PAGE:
Record breakers

In the sixties, CERN’s Fellows were but a handful of about 50 young experimentalists present on site to complete their training. Today, their number has increased to a record-breaking 500. They come from many different fields and are spread across CERN’s different activity areas.


“Diversifying the Fellowship programme has been the key theme in recent years,” comments James Purvis, Head of the Recruitment, Programmes and Monitoring group in the HR Department. “In particular, the 2005 five-yearly review introduced the notion of ‘senior’ and ‘junior’ Fellowships, broadening the target audience to include those with Bachelor-level qualifications.”

Diversification made CERN’s Fellowship programme attractive to a wider audience but the number of Fellows on site could not have increased so much without the support of EU-funded projects, which were instrumental in the growth of the programme. “Significant EU Marie Curie funding has resulted in many more Fellows,” says Seamus Hegarty, coordinator for Marie Curie Actions at CERN.  “While some Marie Curie Initial Training Networks are now finishing, three new projects – PicoSec, ARDENT and TALENT (for more on the last of these see this week's Bulletin article)  – are starting. They will bring in eleven additional Fellows to CERN.”

The Fellowship programme grew out of the need to provide advanced training for researchers, as stipulated in the CERN Convention. Today, it has evolved into a real career opportunity, appreciated by young experts in different fields and from a variety of countries across Europe and beyond, with 45 different nationalities currently represented. “The selection of Fellows is made by the Associates and Fellows Committee in which all the departments are represented,” says Katharine Thomas-Chevreux, coordinator for Fellows. “The Committee selects candidates on the basis of their excellence and potential.”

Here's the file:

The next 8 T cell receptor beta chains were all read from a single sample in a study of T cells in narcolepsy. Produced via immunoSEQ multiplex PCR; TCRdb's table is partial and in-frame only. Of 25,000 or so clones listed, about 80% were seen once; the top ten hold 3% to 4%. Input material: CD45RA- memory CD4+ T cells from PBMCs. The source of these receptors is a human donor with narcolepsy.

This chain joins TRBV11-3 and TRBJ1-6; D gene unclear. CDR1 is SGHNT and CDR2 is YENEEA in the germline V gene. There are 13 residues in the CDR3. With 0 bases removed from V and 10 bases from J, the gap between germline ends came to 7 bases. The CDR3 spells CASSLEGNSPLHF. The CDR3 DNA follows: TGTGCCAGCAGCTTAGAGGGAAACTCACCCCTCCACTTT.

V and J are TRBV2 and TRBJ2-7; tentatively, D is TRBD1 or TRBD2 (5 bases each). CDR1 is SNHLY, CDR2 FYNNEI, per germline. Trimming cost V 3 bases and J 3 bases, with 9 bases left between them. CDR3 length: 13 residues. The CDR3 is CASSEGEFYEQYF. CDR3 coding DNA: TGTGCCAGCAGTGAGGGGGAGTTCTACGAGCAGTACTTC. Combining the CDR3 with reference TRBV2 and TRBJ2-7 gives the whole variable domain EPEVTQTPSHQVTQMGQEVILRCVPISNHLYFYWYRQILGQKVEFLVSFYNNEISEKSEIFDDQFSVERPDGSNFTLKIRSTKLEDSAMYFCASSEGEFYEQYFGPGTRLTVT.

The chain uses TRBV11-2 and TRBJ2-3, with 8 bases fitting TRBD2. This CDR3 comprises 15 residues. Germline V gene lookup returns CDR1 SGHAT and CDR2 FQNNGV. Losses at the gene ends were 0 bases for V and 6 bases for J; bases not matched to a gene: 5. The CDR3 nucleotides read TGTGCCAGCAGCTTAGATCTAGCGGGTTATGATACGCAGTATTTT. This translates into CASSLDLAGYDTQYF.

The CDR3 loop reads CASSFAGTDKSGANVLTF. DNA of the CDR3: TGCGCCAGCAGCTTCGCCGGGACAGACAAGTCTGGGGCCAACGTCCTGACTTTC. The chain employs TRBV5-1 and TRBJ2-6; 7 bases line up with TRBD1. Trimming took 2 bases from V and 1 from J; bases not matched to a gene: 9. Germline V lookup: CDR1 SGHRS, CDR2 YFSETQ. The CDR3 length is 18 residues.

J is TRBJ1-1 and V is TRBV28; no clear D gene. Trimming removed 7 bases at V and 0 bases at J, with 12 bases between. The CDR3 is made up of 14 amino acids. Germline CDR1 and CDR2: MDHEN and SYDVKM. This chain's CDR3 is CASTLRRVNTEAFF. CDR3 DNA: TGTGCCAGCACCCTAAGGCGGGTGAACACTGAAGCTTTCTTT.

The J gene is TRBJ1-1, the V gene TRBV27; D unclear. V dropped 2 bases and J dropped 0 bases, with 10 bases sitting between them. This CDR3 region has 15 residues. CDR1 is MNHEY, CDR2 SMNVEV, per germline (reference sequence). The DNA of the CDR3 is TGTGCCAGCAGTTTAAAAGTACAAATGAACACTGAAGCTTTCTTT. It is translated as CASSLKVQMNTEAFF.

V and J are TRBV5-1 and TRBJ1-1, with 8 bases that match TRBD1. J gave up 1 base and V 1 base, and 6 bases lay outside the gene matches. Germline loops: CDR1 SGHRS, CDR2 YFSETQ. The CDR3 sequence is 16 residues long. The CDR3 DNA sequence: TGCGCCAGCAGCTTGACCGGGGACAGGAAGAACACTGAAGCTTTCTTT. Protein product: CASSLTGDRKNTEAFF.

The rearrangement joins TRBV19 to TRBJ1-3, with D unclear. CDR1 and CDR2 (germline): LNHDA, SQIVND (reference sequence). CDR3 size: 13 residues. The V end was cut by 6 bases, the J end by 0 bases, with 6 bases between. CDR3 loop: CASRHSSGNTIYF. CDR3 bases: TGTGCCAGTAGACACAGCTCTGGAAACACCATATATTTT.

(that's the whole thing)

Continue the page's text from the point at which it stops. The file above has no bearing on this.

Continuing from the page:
The introduction of the Graduate Engineer Training scheme enabled departments to offer even more opportunities in engineering fields. The continuing success of this and the standard CERN Fellowship Programme is crucial and very much appreciated by departments. “The Fellows scheme is particularly suitable for young researchers and engineers on fixed-duration projects, allowing them to start and complete their own projects while at CERN. It has also proven to be a real career stepping stone, with Fellows going on to interesting careers both inside and outside CERN,” concludes James Purvis.

by Antonella Del Rosso